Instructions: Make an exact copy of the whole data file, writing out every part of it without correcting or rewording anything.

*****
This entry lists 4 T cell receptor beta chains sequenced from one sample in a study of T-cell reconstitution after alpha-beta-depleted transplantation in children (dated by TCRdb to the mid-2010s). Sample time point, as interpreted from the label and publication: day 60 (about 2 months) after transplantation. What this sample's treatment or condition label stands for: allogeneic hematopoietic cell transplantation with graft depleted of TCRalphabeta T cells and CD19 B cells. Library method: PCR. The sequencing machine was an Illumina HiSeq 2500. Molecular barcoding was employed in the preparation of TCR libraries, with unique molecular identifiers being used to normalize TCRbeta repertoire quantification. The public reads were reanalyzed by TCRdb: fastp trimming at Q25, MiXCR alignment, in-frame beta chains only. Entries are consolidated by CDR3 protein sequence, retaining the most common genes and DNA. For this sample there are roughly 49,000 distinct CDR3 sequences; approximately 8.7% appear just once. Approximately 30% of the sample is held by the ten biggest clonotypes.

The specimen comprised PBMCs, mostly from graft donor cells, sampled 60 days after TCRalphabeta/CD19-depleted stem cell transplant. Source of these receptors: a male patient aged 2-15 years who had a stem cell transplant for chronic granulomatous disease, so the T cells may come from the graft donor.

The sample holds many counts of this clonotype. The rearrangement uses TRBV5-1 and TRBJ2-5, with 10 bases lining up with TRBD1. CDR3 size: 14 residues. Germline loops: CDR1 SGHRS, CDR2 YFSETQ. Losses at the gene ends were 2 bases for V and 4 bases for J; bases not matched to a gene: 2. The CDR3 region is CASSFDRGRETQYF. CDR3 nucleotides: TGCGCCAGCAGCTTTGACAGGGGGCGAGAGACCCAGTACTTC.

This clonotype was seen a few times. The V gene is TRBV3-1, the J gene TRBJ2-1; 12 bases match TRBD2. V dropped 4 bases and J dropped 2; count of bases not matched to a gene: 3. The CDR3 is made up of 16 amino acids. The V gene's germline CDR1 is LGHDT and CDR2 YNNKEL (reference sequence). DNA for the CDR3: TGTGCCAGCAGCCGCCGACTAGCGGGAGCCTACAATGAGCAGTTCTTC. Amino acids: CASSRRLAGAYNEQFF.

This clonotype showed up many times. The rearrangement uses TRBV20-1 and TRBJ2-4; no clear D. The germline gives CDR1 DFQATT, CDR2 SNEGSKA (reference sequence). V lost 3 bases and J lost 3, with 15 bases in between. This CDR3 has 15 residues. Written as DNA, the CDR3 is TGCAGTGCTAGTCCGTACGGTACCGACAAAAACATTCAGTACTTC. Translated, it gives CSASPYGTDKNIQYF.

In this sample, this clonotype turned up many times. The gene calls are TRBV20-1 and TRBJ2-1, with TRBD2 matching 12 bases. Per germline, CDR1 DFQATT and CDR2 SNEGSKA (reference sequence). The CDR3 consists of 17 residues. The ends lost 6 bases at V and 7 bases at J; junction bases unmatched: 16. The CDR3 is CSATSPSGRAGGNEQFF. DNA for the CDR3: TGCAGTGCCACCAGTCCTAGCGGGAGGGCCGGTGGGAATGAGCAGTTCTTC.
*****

This entry lists 4 T cell receptor beta chains sequenced from one sample in a study of T-cell reconstitution after alpha-beta-depleted transplantation in children (dated by TCRdb to the mid-2010s). Sample time point, as interpreted from the label and publication: day 60 (about 2 months) after transplantation. What this sample's treatment or condition label stands for: allogeneic hematopoietic cell transplantation with graft depleted of TCRalphabeta T cells and CD19 B cells. Library method: PCR. The sequencing machine was an Illumina HiSeq 2500. Molecular barcoding was employed in the preparation of TCR libraries, with unique molecular identifiers being used to normalize TCRbeta repertoire quantification. The public reads were reanalyzed by TCRdb: fastp trimming at Q25, MiXCR alignment, in-frame beta chains only. Entries are consolidated by CDR3 protein sequence, retaining the most common genes and DNA. For this sample there are roughly 49,000 distinct CDR3 sequences; approximately 8.7% appear just once. Approximately 30% of the sample is held by the ten biggest clonotypes.

The specimen comprised PBMCs, mostly from graft donor cells, sampled 60 days after TCRalphabeta/CD19-depleted stem cell transplant. Source of these receptors: a male patient aged 2-15 years who had a stem cell transplant for chronic granulomatous disease, so the T cells may come from the graft donor.

The sample holds many counts of this clonotype. The rearrangement uses TRBV5-1 and TRBJ2-5, with 10 bases lining up with TRBD1. CDR3 size: 14 residues. Germline loops: CDR1 SGHRS, CDR2 YFSETQ. Losses at the gene ends were 2 bases for V and 4 bases for J; bases not matched to a gene: 2. The CDR3 region is CASSFDRGRETQYF. CDR3 nucleotides: TGCGCCAGCAGCTTTGACAGGGGGCGAGAGACCCAGTACTTC.

This clonotype was seen a few times. The V gene is TRBV3-1, the J gene TRBJ2-1; 12 bases match TRBD2. V dropped 4 bases and J dropped 2; count of bases not matched to a gene: 3. The CDR3 is made up of 16 amino acids. The V gene's germline CDR1 is LGHDT and CDR2 YNNKEL (reference sequence). DNA for the CDR3: TGTGCCAGCAGCCGCCGACTAGCGGGAGCCTACAATGAGCAGTTCTTC. Amino acids: CASSRRLAGAYNEQFF.

This clonotype showed up many times. The rearrangement uses TRBV20-1 and TRBJ2-4; no clear D. The germline gives CDR1 DFQATT, CDR2 SNEGSKA (reference sequence). V lost 3 bases and J lost 3, with 15 bases in between. This CDR3 has 15 residues. Written as DNA, the CDR3 is TGCAGTGCTAGTCCGTACGGTACCGACAAAAACATTCAGTACTTC. Translated, it gives CSASPYGTDKNIQYF.

In this sample, this clonotype turned up many times. The gene calls are TRBV20-1 and TRBJ2-1, with TRBD2 matching 12 bases. Per germline, CDR1 DFQATT and CDR2 SNEGSKA (reference sequence). The CDR3 consists of 17 residues. The ends lost 6 bases at V and 7 bases at J; junction bases unmatched: 16. The CDR3 is CSATSPSGRAGGNEQFF. DNA for the CDR3: TGCAGTGCCACCAGTCCTAGCGGGAGGGCCGGTGGGAATGAGCAGTTCTTC.